A retrospective on running a game based on the Battlestar Galactica theme.
A little over a year ago, I saw a post by Zarquon seeking out staff for a Battlestar Galactica game he was building. I love BSG, and Zarquon had some really cool ideas for the game. I was very excited, and signed on to be their coder. Eventually, Zarquon’s RL reared its head and he stepped down, leaving me as headwiz.
On the whole, I think Battlestar Pacifica is a pretty cool game. We have a bunch of great players, a TON of plots (some of which are rocking cool, in my terribly biased opinion), and I have a lot of fun there.
That said, it is not without its problems. There are a number of things that I would do differently if I had the chance. I figured I’d jot some of them down in the hopes that these ‘lessons learned’ might be useful to somebody somewhere.
Table of Contents
On BSP, we didn’t have a clear vision from the start. Was it a gritty realistic game or a science-fantasy drama? The show itself tends to alternate between both of those extremes from week to week depending on the whims of the writers. That’s all well and good for a TV show. Fans will shake their fists at the TV screen and laugh about all the continuity errors and plot holes, but they’ll keep on watching. To some extent MUSH players will do the same, but on the whole they seem to have higher expectations.
So I think it’s important to agree on a vision for the theme. Are you doing Little House on the Prairie or Deadwood? They’re both Westerns, but they’re vastly different visions of the Old West. When you’ve got half the game playing one and the other half playing the other, you’re going to have problems. It’s even worse when you’ve got half the STAFF pushing one and the other half pushing the other. Agree on a vision from the start, and stick to it.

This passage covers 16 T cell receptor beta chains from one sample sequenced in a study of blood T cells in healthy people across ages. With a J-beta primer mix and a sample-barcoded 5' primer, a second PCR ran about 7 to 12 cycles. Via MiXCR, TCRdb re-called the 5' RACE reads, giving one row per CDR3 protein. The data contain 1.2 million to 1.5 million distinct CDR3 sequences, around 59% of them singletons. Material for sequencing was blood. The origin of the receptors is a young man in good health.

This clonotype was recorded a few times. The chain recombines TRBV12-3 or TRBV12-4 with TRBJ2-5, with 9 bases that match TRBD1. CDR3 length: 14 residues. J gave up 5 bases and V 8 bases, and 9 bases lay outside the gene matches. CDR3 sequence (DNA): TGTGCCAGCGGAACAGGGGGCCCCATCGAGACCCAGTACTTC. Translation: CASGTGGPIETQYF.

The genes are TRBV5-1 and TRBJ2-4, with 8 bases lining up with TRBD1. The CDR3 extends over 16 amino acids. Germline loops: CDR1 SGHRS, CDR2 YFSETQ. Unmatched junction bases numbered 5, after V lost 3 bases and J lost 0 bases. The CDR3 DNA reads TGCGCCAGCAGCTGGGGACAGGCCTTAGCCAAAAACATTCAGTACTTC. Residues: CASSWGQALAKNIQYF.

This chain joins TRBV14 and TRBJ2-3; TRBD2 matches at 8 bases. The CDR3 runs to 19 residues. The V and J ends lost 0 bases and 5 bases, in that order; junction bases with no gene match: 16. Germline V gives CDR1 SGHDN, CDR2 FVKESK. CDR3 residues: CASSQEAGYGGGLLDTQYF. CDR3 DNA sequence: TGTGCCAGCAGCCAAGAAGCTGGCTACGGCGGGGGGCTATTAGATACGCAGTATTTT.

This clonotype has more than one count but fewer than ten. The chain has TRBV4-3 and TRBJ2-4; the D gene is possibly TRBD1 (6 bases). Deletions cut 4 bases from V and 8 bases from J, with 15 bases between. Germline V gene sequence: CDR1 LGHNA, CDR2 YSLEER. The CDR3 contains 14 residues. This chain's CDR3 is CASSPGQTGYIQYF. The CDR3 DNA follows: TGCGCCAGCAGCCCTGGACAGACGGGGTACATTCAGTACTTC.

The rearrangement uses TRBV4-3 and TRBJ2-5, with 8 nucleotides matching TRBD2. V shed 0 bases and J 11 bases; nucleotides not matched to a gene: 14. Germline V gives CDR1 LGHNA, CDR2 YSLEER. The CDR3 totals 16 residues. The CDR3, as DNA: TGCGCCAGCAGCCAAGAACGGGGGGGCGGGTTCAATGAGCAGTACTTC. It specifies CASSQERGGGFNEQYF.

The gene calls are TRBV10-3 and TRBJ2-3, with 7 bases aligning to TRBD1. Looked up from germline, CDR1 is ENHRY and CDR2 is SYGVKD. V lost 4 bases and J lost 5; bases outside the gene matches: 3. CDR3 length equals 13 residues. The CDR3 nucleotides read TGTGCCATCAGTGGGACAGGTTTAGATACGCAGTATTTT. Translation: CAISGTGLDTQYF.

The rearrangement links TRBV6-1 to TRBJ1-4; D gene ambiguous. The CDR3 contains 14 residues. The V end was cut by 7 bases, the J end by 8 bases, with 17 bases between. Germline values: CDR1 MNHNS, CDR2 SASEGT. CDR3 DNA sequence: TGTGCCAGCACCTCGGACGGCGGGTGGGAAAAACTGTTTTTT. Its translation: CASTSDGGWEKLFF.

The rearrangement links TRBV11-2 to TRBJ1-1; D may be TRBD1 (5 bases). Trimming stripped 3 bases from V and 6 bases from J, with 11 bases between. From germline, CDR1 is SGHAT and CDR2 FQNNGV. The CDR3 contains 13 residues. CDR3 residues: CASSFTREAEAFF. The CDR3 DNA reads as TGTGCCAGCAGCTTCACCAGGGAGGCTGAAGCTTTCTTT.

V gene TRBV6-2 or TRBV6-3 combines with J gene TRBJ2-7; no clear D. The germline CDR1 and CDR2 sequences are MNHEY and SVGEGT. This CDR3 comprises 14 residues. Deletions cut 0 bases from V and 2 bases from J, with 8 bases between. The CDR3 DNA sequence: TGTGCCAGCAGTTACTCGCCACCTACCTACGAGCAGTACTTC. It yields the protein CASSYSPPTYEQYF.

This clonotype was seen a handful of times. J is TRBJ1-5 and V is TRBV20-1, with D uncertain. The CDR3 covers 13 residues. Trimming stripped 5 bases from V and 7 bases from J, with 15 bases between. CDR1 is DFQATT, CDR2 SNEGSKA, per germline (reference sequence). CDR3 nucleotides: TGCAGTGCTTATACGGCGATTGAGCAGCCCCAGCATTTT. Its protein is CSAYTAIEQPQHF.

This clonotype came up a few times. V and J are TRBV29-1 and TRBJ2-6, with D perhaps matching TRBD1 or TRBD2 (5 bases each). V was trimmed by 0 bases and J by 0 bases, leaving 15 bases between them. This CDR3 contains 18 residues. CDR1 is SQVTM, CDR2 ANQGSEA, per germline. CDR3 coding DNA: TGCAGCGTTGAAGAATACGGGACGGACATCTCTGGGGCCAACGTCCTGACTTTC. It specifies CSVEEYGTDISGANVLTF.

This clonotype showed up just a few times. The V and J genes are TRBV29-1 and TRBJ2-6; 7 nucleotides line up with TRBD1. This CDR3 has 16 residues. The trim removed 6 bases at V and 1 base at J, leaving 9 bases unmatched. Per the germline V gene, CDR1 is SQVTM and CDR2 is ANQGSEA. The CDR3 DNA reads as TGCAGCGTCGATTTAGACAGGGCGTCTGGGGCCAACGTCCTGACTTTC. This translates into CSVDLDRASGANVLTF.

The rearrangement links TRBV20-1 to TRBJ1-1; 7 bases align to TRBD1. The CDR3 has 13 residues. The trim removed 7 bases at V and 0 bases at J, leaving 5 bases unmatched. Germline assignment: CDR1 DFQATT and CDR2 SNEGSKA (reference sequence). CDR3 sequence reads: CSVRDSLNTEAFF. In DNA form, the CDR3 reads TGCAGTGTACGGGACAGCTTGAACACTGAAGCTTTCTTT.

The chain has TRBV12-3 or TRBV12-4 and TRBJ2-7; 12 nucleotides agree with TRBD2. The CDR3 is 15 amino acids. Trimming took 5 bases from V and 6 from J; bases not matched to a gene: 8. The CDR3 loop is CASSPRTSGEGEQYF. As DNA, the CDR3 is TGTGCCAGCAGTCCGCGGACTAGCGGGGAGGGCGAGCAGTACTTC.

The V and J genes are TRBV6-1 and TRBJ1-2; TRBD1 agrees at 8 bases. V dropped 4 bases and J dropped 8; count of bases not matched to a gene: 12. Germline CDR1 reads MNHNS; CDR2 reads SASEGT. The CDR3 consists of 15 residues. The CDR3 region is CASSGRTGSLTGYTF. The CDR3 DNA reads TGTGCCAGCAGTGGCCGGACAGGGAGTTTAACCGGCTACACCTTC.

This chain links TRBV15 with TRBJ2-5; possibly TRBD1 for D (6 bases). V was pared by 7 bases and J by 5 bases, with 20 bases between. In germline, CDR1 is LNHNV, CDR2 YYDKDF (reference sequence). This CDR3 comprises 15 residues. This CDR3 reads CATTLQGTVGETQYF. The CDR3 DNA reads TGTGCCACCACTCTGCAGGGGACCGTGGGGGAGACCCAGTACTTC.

This one’s a toughie, because you can easily go to extremes. I’ll liken it to a tabletop RPG:
Extreme #1 - GM says: “It’s an ordinary Tuesday. You wake up. What do you do?”
Extreme #2 - GM says: “You wake up chained to a radiator in an unfamiliar room, with no clue how you got there.”
Extreme #1 leaves everything entirely up to the players. That’s great if you have players that will make their own plots and run with ideas, but not all players are self-starters like that. Many will just sit around and twiddle their thumbs waiting for “something to happen”.
Extreme #2 takes all control out of the players’ hands. They had no choice about getting kidnapped; it happened because it was important to the plot. It’s an interesting setup and can create lots of drama, but it can also frustrate the hell out of the players who want control over their own destinies.
We’ve done both extremes on BSP and neither worked. We started out leaving everything up to the players, and the fleet wandered aimlessly and nearly starved to death because nobody thought to worry about: “Hey, how are we going to eat?” (except one lone engineer). Then we did a few plots that were heavily scripted, and people got frustrated (even angry, in some cases) because they couldn’t affect the outcome. Now we try to find a happy middle ground - have some things ‘scripted’ to create situations for the players to react to, but also give them the ability to influence the direction overall. Sometimes it works better than others.
Players on military games, in my experience, fall on two sides of the river. On the one side, you’ve got the folks wanting a “realistic” military. They’re obsessed with protocol, organization, uniforms, and other bits of military life. On the other side, you’ve got the folks wanting a “Hollywood” military. They want to have drunken brawls in the mess hall, hotshot pilots with no regards for the rules, arguments with their superior officers, etc.
These two groups will NEVER get along. The realistic group gets pissed off any time the Hollywood group “gets away with something”. The Hollywood group gets pissed off any time the realistic folks “try to keep them from having fun”. Which leads me to my final conclusion… military themes suck.
Sure, you’ve got the action. It’s fun to fly fighter planes and shoot Cylons. But a military environment is so constrictive. Officer versus Enlisted, rules, regulations, protocols, chain of command, squads, departments… these things, IMHO, actively HURT RP. They separate players rather than bringing them together.